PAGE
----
Why Microsoft was punished for a very profitable quarter

Analysts read the writing on the wall about Microsoft's future, despite impressive surges in Office and Xbox revenue

Last Thursday, Microsoft reported its quarterly earnings, and Wall Street was so impressed it took the stock down 5 percent by mid-day on Friday.

You probably know the big news: Apple turned a bigger profit than Microsoft last quarter; Windows sales are down 4.4 percent compared to last year; Office turned a very healthy $5.25 billion profit; and Entertainment, pulled and prodded by the Kinect, rose an astonishing 60 percent in revenue over last year.

Here are some of the details that you may have missed.

Windows Phone 7 was nowhere to be seen. Aside from a very brief nod in the conference call -- acknowledging the de facto takeover of Nokia and the 13,000 apps currently being offered to all 10 Windows Phone 7 app buyers -- nary a syllable was spent on Microsoft's most portable program. We still have no idea how many copies of Windows Phone 7 have been activated, how many apps have been sold, or when the cut-and-paste NoDo update will go out to everybody, including Omnia 7 and Samsung Focus owners. Not a breath about the 4,000 layoffs at Nokia escaped either.

Office 2010 numbers drew hosannas and sighs of relief, with consumer purchases largely credited with driving up sales by 21 percent vs. the same quarter last year. I attribute Office's popularity with consumers to the simple fact that so many new PCs now ship with the 30-day trial of Office 2010, and a large number of consumers buy licenses directly from Microsoft, cutting out the middleman -- excellent marketing.

The general uptake of Office 2010 in the enterprise is said to be fivefold greater compared to the analogous time in Office 2007's history. Personally, I attribute that to the Ribbon: Companies were loathe to upgrade from Office 2003 to 2007, especially when Office 2007 first rolled out, because of the learning hump incurred by the Ribbon. With Office 2010, resistance isn't as high because, four years later, many Office users are inured to the Ribbon. IT departments figure Microsoft isn't going to bring back menus, so they may as well switch. I also give a begrudging nod to the re-appearance of the File menu in Office 2010, which lessens the Ribbon sting a bit.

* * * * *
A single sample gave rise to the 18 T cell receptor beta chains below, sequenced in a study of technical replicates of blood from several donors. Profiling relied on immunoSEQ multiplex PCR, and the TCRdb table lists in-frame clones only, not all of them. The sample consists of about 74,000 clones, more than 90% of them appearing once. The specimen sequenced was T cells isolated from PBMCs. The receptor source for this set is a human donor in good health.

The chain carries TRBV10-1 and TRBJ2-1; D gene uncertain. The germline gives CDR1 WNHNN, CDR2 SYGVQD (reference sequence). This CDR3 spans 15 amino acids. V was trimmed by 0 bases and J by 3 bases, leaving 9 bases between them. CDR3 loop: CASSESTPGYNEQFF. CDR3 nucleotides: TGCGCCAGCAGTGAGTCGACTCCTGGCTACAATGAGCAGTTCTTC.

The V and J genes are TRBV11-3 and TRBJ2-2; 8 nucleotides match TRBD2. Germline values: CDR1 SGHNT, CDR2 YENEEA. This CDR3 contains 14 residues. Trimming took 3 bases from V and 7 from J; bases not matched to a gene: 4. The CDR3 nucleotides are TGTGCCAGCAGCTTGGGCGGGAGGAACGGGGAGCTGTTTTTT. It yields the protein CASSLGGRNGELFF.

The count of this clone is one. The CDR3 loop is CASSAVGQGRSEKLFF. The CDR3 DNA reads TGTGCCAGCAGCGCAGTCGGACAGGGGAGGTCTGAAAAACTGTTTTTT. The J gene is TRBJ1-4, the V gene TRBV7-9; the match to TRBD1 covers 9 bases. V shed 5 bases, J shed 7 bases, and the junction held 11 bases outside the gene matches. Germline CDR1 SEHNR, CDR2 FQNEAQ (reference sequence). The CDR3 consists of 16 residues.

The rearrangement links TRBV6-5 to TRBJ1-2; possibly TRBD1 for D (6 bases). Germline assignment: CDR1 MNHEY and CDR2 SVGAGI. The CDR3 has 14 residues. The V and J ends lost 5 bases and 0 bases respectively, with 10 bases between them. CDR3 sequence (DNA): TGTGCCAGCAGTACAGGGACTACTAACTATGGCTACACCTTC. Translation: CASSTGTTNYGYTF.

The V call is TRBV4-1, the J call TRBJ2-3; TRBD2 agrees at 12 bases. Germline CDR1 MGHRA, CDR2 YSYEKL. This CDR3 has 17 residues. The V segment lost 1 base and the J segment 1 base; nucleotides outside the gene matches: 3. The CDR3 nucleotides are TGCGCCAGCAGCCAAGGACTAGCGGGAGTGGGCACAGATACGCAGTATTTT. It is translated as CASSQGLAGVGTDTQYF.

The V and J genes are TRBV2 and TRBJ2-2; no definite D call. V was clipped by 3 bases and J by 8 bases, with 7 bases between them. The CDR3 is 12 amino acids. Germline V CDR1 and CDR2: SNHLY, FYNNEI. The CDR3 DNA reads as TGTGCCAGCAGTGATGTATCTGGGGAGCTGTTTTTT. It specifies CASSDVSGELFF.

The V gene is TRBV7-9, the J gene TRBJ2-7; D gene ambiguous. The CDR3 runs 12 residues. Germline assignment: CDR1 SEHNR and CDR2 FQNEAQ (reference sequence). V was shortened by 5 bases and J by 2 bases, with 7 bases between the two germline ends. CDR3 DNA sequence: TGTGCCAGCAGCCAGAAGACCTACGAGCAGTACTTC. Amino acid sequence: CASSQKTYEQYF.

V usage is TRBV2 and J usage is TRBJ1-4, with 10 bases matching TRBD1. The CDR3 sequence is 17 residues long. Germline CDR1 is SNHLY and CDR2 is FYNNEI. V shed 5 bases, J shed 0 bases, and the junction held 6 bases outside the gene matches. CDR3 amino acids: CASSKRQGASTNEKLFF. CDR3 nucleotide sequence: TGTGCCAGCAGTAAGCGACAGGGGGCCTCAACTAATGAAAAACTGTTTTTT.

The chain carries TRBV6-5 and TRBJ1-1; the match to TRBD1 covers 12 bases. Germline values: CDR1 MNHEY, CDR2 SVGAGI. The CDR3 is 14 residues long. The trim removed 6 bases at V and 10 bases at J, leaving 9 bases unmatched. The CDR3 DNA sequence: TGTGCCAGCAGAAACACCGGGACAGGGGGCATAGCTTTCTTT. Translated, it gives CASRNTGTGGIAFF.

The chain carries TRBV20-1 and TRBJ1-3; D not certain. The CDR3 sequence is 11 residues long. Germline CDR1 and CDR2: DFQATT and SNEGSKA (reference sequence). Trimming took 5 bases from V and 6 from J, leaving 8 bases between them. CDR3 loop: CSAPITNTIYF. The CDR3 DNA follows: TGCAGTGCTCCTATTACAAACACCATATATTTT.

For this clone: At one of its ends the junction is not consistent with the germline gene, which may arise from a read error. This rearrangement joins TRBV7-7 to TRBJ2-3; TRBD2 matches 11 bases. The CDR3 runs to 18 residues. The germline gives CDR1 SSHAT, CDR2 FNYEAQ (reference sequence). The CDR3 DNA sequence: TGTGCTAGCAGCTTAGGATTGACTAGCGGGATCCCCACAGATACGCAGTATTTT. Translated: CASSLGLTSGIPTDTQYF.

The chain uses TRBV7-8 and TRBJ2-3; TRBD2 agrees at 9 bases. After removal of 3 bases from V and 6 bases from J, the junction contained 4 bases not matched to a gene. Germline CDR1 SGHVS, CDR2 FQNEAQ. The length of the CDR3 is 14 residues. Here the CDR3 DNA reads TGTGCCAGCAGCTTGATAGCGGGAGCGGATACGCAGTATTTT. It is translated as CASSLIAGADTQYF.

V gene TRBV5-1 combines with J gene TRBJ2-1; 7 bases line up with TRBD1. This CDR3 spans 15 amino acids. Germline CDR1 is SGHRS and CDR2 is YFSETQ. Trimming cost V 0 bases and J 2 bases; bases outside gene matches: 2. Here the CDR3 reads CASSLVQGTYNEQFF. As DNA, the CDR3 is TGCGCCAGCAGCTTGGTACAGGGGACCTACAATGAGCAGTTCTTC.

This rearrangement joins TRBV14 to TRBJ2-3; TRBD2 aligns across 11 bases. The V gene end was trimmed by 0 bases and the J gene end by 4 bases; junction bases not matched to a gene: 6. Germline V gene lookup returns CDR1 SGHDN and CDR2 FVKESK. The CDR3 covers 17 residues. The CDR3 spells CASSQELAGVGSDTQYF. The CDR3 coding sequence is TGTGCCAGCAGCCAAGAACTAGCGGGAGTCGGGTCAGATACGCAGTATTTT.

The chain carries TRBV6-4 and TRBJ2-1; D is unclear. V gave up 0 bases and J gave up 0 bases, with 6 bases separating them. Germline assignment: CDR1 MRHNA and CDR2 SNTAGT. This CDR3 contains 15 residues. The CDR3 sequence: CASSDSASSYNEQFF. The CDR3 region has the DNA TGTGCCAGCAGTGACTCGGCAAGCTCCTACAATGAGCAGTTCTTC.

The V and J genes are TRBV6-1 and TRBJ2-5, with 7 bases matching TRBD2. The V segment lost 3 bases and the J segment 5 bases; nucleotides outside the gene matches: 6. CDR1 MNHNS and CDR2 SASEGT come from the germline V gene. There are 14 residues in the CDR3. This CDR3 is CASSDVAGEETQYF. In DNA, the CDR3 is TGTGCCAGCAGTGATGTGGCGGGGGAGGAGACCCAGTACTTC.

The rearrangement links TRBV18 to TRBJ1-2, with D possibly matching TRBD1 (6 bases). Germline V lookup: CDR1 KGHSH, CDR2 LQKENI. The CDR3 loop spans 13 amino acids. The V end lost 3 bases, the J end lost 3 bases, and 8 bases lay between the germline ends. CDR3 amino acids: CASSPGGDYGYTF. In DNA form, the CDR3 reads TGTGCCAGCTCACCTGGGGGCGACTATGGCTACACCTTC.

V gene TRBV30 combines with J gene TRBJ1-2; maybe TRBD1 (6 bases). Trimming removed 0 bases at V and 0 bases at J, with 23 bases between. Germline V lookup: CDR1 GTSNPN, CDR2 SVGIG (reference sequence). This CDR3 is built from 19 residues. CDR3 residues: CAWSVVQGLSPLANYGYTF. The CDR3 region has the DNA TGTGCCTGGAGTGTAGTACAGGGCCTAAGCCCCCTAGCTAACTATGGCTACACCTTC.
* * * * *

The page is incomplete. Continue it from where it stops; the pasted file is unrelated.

Microsoft also made a great deal of hay out of the 60 percent rise in Xbox and Kinect sales -- a remarkably good development and testament to the popularity of the Kinect. (I remain convinced that Kinect, and similar input devices from other companies, will revolutionize the much-beleaguered "user experience.") But the analyses tend to gloss over one important fact: Xbox/Kinect profits account for less than 5 percent of Microsoft's total profits. It's not quite a rounding error, but not a whole lot more.

The Windows client numbers give me pause. I talked about the discrepancy between Microsoft's Windows 7 licensing figures and Gartner's PC sales figures last week. In that article I came to the conclusion that roughly 35 to 40 percent of all new PCs ship without Windows 7. In the earnings report, Windows sales were down 4.4 percent compared to last year, while total PC sales are estimated (by Gartner) to be down about 1.1 percent. That's a considerable gap -- one that makes me wonder if more than 40 percent of all new PCs ship without Windows 7. Staggering.

This isn't an iPad-induced gap, by the way. It's a discrepancy between a small decline in PC sales and a much larger decline in Windows 7 revenue. Of course, Microsoft doesn't release enough information to come up with definitive statistics. But a gap like that has to make you wonder.

The number that really grabs me: Bing is absolutely gushing red ink. At the current rate, Bing will lose $3 billion this year. Microsoft's buying market share -- trying to build up its search numbers -- and paying a stunning price. The deal with Yahoo isn't generating the kind of return everyone was expecting. Bing's inching up in U.S. market share, but going absolutely nowhere internationally. Henry Blodget at Business Insider rubs the numbers together and comes to the conclusion that Microsoft is paying $5.5 billion this year to generate $3 billion in online revenue.

All is not doom and gloom. The Server and Tools division is going strong, with $4.1 billion in quarterly revenue -- almost as much as Windows client. Microsoft hired a net 684 new employees in the quarter, for a total of 89,403. There are new products coming down the pike, with Office 365 out now in beta/preview form, Windows 8 and Windows 8 server milestones leaking like concurrent sieves -- still widely anticipated around fall of next year -- and Office 15 sitting somewhere in the wings for anticipated delivery in 2013.

Microsoft's clearly generating cash faster than it can spend it, but the downturn in Windows 7 sales doesn't bode well. We may be seeing another sign of an inflection point on the way to the post-PC era.

This story, "Why Microsoft was punished for a very profitable quarter," was originally published at InfoWorld.com. Get the first word on what the important tech news really means with the InfoWorld Tech Watch blog. For the latest developments in business technology news, follow InfoWorld.com on Twitter.

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